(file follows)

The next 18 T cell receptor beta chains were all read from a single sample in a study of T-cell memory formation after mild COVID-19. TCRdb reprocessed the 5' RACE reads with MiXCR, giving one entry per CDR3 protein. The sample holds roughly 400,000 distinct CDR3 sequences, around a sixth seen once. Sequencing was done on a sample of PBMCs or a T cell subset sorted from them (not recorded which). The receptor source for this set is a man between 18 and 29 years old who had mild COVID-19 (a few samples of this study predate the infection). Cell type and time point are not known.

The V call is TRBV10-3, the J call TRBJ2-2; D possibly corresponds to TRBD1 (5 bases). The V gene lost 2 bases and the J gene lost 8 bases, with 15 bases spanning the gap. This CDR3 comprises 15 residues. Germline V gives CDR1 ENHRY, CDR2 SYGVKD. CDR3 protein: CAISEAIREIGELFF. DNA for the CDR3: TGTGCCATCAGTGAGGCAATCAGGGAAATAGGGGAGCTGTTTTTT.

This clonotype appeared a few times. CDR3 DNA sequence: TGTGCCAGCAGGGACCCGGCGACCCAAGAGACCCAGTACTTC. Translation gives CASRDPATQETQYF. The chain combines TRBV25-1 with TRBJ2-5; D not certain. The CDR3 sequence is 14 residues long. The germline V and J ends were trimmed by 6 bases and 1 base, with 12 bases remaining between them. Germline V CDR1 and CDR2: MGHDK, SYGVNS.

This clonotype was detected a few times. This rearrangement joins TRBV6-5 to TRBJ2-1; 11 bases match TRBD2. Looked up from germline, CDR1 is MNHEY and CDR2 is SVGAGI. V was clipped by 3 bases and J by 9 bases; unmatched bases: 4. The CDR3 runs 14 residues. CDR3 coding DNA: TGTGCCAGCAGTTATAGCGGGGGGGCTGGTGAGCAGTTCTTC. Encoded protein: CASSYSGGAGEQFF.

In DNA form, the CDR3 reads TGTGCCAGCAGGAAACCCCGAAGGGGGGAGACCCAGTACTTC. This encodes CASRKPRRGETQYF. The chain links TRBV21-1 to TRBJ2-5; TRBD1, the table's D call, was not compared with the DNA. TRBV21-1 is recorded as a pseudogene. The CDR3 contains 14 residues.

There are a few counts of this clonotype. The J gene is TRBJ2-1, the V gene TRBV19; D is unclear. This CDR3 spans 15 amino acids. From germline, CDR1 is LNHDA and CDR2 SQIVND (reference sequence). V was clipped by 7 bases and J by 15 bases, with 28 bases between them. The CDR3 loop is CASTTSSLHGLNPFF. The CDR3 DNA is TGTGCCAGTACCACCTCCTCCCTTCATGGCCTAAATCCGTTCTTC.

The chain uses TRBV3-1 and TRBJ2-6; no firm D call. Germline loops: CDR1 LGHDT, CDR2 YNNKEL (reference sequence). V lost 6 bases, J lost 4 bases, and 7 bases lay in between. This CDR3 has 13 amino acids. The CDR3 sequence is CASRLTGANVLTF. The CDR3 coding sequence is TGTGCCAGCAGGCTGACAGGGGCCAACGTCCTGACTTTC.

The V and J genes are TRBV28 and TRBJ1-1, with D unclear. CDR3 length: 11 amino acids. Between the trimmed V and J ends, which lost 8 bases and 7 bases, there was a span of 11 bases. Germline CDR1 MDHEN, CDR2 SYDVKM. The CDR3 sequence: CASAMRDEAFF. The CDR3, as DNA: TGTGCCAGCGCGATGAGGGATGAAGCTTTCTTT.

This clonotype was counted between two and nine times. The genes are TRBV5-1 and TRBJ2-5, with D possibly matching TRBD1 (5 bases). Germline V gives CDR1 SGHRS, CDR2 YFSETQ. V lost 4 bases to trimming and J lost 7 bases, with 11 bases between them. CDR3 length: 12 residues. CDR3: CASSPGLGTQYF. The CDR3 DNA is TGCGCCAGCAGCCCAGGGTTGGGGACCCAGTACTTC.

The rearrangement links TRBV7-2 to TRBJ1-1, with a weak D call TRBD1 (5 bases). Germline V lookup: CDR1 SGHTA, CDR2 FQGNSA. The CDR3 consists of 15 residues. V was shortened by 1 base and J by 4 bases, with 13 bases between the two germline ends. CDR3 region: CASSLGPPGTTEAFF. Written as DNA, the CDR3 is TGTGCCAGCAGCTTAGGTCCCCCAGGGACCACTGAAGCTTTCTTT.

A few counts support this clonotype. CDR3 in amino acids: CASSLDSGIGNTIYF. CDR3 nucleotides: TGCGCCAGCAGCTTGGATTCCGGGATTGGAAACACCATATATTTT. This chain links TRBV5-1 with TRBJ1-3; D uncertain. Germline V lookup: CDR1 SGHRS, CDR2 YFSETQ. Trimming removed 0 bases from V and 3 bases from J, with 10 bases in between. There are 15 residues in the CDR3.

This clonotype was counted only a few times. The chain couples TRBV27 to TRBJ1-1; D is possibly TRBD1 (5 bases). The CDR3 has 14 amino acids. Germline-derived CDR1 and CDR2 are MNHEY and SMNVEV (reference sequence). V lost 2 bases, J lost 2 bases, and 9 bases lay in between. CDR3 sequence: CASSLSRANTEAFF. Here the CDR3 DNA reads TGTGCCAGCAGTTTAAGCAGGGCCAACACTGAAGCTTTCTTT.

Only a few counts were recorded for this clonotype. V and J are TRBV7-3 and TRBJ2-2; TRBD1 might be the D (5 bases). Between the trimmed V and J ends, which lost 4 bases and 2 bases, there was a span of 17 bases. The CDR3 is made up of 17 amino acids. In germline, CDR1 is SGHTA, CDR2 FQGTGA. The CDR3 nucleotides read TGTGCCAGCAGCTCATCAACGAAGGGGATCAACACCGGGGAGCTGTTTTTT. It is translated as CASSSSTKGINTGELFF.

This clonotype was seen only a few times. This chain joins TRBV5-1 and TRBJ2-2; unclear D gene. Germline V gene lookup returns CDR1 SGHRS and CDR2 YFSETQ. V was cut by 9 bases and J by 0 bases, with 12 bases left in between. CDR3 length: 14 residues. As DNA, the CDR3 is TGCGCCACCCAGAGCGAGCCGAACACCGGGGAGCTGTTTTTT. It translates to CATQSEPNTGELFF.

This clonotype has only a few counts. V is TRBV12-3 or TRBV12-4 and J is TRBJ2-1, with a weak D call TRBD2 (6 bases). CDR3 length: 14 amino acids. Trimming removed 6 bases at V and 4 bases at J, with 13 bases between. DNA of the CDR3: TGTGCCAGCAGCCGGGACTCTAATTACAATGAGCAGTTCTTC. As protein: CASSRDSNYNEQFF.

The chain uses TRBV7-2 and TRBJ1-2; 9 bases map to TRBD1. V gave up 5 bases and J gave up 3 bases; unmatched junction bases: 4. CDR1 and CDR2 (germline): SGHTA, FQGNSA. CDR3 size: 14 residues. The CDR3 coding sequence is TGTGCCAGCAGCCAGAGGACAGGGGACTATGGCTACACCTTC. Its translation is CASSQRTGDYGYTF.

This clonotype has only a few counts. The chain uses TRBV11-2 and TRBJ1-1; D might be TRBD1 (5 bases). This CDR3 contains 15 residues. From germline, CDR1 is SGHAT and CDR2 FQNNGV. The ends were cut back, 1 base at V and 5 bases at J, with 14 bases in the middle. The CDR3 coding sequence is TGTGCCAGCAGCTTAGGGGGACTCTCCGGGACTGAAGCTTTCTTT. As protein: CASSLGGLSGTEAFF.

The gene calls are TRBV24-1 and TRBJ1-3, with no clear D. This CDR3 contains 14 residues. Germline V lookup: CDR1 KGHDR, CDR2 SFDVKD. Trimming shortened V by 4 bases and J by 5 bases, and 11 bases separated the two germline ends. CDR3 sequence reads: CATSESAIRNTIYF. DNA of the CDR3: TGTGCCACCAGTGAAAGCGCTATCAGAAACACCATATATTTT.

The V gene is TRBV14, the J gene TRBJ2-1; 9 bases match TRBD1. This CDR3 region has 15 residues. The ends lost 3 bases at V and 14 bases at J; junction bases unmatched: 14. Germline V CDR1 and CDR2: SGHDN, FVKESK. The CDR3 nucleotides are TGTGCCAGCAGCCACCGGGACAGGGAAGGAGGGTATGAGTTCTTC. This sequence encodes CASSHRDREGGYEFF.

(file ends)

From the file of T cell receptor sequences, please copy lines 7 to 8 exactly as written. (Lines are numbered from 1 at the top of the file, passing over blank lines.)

The chain uses TRBV3-1 and TRBJ2-6; no firm D call. Germline loops: CDR1 LGHDT, CDR2 YNNKEL (reference sequence). V lost 6 bases, J lost 4 bases, and 7 bases lay in between. This CDR3 has 13 amino acids. The CDR3 sequence is CASRLTGANVLTF. The CDR3 coding sequence is TGTGCCAGCAGGCTGACAGGGGCCAACGTCCTGACTTTC.

The V and J genes are TRBV28 and TRBJ1-1, with D unclear. CDR3 length: 11 amino acids. Between the trimmed V and J ends, which lost 8 bases and 7 bases, there was a span of 11 bases. Germline CDR1 MDHEN, CDR2 SYDVKM. The CDR3 sequence: CASAMRDEAFF. The CDR3, as DNA: TGTGCCAGCGCGATGAGGGATGAAGCTTTCTTT.